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First evacuation flight brings 221 Afghans, many kids, to US

afghans arrive in u.s.

WASHINGTON (AP) — The first flight evacuating Afghans who worked alongside Americans in Afghanistan has brought more than 200 people to new lives in the United States.

Friday's arrival at Dulles International Airport outside Washington, D.C., brought Afghan translators and close family members, including scores of children and babies in arms, to new lives in the United States.

The U.S. plans several more flights for Afghan translators who fear retaliation from the Taliban as U.S. forces leave Afghanistan.

President Joe Biden has issued a statement saying he was proud to welcome them home.

Today is an important milestone as we continue to fulfill our promise to the thousands of Afghan nationals who served shoulder-to-shoulder with American troops and diplomats over the last 20 years in Afghanistan. This morning, the first flight of Operation Allies Refuge has arrived in the United States, carrying Afghans who are eligible for Special Immigrant Visas (SIV) and their families. These arrivals are just the first of many as we work quickly to relocate SIV-eligible Afghans out of harm’s way—to the United States, to U.S. facilities abroad, or to third countries—so that they can wait in safety while they finish their visa applications.

These first Afghans are able to come directly to the United States because they have already completed extensive background checks and security screening by the Intelligence Community and the Departments of State and Homeland Security. They will complete the final steps of their visa applications and required medical checks at Fort Lee, in Virginia, before traveling onward to begin their new lives in the United States.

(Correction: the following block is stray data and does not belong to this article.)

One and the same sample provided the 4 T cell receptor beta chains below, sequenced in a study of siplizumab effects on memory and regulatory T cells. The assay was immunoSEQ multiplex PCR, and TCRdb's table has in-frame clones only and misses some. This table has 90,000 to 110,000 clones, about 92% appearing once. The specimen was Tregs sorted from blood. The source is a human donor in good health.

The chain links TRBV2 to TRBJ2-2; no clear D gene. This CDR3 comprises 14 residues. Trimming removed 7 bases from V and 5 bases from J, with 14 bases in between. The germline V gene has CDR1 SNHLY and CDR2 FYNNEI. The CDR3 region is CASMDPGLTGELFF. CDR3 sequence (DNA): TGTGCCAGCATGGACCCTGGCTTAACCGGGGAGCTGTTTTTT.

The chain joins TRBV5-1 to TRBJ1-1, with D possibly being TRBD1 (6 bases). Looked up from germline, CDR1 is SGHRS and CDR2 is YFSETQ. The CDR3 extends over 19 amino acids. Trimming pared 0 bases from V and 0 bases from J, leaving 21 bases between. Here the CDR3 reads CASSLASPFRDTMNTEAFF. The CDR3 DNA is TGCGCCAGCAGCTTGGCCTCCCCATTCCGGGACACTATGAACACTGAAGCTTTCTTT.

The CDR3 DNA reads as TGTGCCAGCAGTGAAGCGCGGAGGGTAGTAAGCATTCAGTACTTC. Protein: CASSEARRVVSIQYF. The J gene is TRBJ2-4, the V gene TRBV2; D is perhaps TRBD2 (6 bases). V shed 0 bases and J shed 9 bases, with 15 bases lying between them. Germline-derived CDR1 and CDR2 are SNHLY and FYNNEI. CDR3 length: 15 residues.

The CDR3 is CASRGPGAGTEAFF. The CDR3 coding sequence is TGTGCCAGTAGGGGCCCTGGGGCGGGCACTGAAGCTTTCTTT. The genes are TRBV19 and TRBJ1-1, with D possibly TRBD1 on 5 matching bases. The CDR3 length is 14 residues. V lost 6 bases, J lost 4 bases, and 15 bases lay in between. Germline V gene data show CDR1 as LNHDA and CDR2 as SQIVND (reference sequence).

I want to honor all those in the United States who have spoken out on behalf of these brave Afghans, including the proud community of veterans, who have consistently advocated for the Afghans who were by their side in the field in Afghanistan, often serving as translators and interpreters. And I want to thank the diplomats and public servants across our government and around the world who are working tirelessly as part of Operation Allies Refuge.

Although U.S. troops are leaving, we will continue to support Afghanistan through security assistance to Afghan forces, as well as humanitarian and development aid to the Afghan people to help them sustain their achievements of the past 20 years.  We will also continue our diplomatic support for the peace process.  We call for an immediate reduction in violence in Afghanistan, and for all regional actors to encourage the parties to return to negotiations without delay so that the Afghan people can achieve a durable and just political settlement that brings the peace and security they deserve.

Most of all, I want to thank these brave Afghans for standing with the United States, and today, I am proud to say to them: “Welcome home.”

President Joe Biden
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Kenzie Dillow

Kenzie Dillow is the Social Media and Digital Content Manager at News 3 WSIL. She joined the team in 2016 as a video editor, moved into a Producer role in 2017 and took over the SMDCM position in 2021. Kenzie graduated from SIU Carbondale in 2016 with a Bachelor’s in Sports Broadcasting and a minor in Advertising.

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